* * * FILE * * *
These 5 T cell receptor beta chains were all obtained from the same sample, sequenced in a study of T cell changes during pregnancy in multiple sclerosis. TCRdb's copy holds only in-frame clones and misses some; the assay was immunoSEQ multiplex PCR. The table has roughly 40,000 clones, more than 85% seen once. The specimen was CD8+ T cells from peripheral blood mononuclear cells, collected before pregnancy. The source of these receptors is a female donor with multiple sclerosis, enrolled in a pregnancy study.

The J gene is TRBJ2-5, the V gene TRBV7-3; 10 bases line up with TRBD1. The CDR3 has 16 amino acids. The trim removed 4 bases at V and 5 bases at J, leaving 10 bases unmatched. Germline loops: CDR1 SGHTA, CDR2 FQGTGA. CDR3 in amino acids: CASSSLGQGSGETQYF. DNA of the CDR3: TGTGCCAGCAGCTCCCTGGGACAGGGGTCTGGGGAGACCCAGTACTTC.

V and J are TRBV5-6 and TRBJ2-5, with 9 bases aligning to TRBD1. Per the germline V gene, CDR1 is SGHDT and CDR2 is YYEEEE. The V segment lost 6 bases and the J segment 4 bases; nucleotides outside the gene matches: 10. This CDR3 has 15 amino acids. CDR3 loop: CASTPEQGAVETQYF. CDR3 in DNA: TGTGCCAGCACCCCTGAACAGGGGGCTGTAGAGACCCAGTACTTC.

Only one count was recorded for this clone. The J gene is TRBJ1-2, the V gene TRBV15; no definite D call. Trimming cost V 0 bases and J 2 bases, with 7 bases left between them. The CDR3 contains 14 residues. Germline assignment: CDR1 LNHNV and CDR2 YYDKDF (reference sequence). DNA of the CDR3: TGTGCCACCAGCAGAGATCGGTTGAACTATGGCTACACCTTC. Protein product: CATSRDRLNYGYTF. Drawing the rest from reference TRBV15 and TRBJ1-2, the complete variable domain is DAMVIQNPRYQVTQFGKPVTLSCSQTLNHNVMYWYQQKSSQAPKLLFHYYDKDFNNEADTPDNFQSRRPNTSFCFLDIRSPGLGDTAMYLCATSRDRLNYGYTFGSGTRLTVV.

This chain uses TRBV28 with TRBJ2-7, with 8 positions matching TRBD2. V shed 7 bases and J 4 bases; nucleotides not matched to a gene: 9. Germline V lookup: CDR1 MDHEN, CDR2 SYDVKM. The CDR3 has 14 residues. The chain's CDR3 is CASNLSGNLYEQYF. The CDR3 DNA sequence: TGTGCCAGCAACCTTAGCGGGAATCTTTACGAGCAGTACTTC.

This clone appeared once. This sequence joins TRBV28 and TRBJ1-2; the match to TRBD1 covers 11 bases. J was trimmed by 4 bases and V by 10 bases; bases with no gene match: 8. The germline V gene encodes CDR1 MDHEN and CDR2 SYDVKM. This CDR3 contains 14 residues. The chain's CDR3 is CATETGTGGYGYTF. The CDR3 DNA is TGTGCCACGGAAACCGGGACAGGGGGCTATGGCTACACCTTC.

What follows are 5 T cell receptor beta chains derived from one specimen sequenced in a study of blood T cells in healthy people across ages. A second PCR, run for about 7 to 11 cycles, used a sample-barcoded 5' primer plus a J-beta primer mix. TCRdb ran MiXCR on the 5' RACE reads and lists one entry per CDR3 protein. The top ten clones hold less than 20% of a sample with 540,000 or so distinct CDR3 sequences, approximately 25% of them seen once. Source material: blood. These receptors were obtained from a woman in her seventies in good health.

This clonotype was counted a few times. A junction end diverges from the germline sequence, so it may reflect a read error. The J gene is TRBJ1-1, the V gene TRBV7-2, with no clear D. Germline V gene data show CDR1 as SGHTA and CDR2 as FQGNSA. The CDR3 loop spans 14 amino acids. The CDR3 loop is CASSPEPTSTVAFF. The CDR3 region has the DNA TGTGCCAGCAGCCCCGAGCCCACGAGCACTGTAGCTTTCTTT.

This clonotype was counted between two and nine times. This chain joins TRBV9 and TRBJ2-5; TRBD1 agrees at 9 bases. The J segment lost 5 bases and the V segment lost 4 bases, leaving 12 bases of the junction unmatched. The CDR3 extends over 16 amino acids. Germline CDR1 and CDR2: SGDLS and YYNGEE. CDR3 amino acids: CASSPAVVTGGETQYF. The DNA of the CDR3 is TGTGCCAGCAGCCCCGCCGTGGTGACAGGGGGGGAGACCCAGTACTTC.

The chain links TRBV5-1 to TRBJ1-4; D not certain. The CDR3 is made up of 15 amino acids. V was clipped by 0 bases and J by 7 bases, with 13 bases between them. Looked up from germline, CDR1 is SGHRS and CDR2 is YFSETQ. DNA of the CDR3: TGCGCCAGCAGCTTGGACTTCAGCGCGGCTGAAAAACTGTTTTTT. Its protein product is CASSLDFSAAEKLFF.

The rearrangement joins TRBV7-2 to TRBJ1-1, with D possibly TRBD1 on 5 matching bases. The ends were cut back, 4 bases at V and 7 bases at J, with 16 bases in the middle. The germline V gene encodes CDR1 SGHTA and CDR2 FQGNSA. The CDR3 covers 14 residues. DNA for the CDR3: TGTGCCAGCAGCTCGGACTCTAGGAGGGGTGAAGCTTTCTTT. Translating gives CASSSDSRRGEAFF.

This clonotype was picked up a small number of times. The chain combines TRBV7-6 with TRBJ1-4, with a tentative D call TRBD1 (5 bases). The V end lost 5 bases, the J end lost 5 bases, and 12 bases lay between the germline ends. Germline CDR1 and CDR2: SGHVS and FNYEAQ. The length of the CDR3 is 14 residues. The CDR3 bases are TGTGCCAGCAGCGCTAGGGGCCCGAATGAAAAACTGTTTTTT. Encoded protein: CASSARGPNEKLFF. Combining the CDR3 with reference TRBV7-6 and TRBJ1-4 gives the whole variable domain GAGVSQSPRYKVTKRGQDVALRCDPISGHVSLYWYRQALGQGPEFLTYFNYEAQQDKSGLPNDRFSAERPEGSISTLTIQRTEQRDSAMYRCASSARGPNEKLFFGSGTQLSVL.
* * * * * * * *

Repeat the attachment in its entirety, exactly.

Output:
These 5 T cell receptor beta chains were all obtained from the same sample, sequenced in a study of T cell changes during pregnancy in multiple sclerosis. TCRdb's copy holds only in-frame clones and misses some; the assay was immunoSEQ multiplex PCR. The table has roughly 40,000 clones, more than 85% seen once. The specimen was CD8+ T cells from peripheral blood mononuclear cells, collected before pregnancy. The source of these receptors is a female donor with multiple sclerosis, enrolled in a pregnancy study.

The J gene is TRBJ2-5, the V gene TRBV7-3; 10 bases line up with TRBD1. The CDR3 has 16 amino acids. The trim removed 4 bases at V and 5 bases at J, leaving 10 bases unmatched. Germline loops: CDR1 SGHTA, CDR2 FQGTGA. CDR3 in amino acids: CASSSLGQGSGETQYF. DNA of the CDR3: TGTGCCAGCAGCTCCCTGGGACAGGGGTCTGGGGAGACCCAGTACTTC.

V and J are TRBV5-6 and TRBJ2-5, with 9 bases aligning to TRBD1. Per the germline V gene, CDR1 is SGHDT and CDR2 is YYEEEE. The V segment lost 6 bases and the J segment 4 bases; nucleotides outside the gene matches: 10. This CDR3 has 15 amino acids. CDR3 loop: CASTPEQGAVETQYF. CDR3 in DNA: TGTGCCAGCACCCCTGAACAGGGGGCTGTAGAGACCCAGTACTTC.

Only one count was recorded for this clone. The J gene is TRBJ1-2, the V gene TRBV15; no definite D call. Trimming cost V 0 bases and J 2 bases, with 7 bases left between them. The CDR3 contains 14 residues. Germline assignment: CDR1 LNHNV and CDR2 YYDKDF (reference sequence). DNA of the CDR3: TGTGCCACCAGCAGAGATCGGTTGAACTATGGCTACACCTTC. Protein product: CATSRDRLNYGYTF. Drawing the rest from reference TRBV15 and TRBJ1-2, the complete variable domain is DAMVIQNPRYQVTQFGKPVTLSCSQTLNHNVMYWYQQKSSQAPKLLFHYYDKDFNNEADTPDNFQSRRPNTSFCFLDIRSPGLGDTAMYLCATSRDRLNYGYTFGSGTRLTVV.

This chain uses TRBV28 with TRBJ2-7, with 8 positions matching TRBD2. V shed 7 bases and J 4 bases; nucleotides not matched to a gene: 9. Germline V lookup: CDR1 MDHEN, CDR2 SYDVKM. The CDR3 has 14 residues. The chain's CDR3 is CASNLSGNLYEQYF. The CDR3 DNA sequence: TGTGCCAGCAACCTTAGCGGGAATCTTTACGAGCAGTACTTC.

This clone appeared once. This sequence joins TRBV28 and TRBJ1-2; the match to TRBD1 covers 11 bases. J was trimmed by 4 bases and V by 10 bases; bases with no gene match: 8. The germline V gene encodes CDR1 MDHEN and CDR2 SYDVKM. This CDR3 contains 14 residues. The chain's CDR3 is CATETGTGGYGYTF. The CDR3 DNA is TGTGCCACGGAAACCGGGACAGGGGGCTATGGCTACACCTTC.

What follows are 5 T cell receptor beta chains derived from one specimen sequenced in a study of blood T cells in healthy people across ages. A second PCR, run for about 7 to 11 cycles, used a sample-barcoded 5' primer plus a J-beta primer mix. TCRdb ran MiXCR on the 5' RACE reads and lists one entry per CDR3 protein. The top ten clones hold less than 20% of a sample with 540,000 or so distinct CDR3 sequences, approximately 25% of them seen once. Source material: blood. These receptors were obtained from a woman in her seventies in good health.

This clonotype was counted a few times. A junction end diverges from the germline sequence, so it may reflect a read error. The J gene is TRBJ1-1, the V gene TRBV7-2, with no clear D. Germline V gene data show CDR1 as SGHTA and CDR2 as FQGNSA. The CDR3 loop spans 14 amino acids. The CDR3 loop is CASSPEPTSTVAFF. The CDR3 region has the DNA TGTGCCAGCAGCCCCGAGCCCACGAGCACTGTAGCTTTCTTT.

This clonotype was counted between two and nine times. This chain joins TRBV9 and TRBJ2-5; TRBD1 agrees at 9 bases. The J segment lost 5 bases and the V segment lost 4 bases, leaving 12 bases of the junction unmatched. The CDR3 extends over 16 amino acids. Germline CDR1 and CDR2: SGDLS and YYNGEE. CDR3 amino acids: CASSPAVVTGGETQYF. The DNA of the CDR3 is TGTGCCAGCAGCCCCGCCGTGGTGACAGGGGGGGAGACCCAGTACTTC.

The chain links TRBV5-1 to TRBJ1-4; D not certain. The CDR3 is made up of 15 amino acids. V was clipped by 0 bases and J by 7 bases, with 13 bases between them. Looked up from germline, CDR1 is SGHRS and CDR2 is YFSETQ. DNA of the CDR3: TGCGCCAGCAGCTTGGACTTCAGCGCGGCTGAAAAACTGTTTTTT. Its protein product is CASSLDFSAAEKLFF.

The rearrangement joins TRBV7-2 to TRBJ1-1, with D possibly TRBD1 on 5 matching bases. The ends were cut back, 4 bases at V and 7 bases at J, with 16 bases in the middle. The germline V gene encodes CDR1 SGHTA and CDR2 FQGNSA. The CDR3 covers 14 residues. DNA for the CDR3: TGTGCCAGCAGCTCGGACTCTAGGAGGGGTGAAGCTTTCTTT. Translating gives CASSSDSRRGEAFF.

This clonotype was picked up a small number of times. The chain combines TRBV7-6 with TRBJ1-4, with a tentative D call TRBD1 (5 bases). The V end lost 5 bases, the J end lost 5 bases, and 12 bases lay between the germline ends. Germline CDR1 and CDR2: SGHVS and FNYEAQ. The length of the CDR3 is 14 residues. The CDR3 bases are TGTGCCAGCAGCGCTAGGGGCCCGAATGAAAAACTGTTTTTT. Encoded protein: CASSARGPNEKLFF. Combining the CDR3 with reference TRBV7-6 and TRBJ1-4 gives the whole variable domain GAGVSQSPRYKVTKRGQDVALRCDPISGHVSLYWYRQALGQGPEFLTYFNYEAQQDKSGLPNDRFSAERPEGSISTLTIQRTEQRDSAMYRCASSARGPNEKLFFGSGTQLSVL.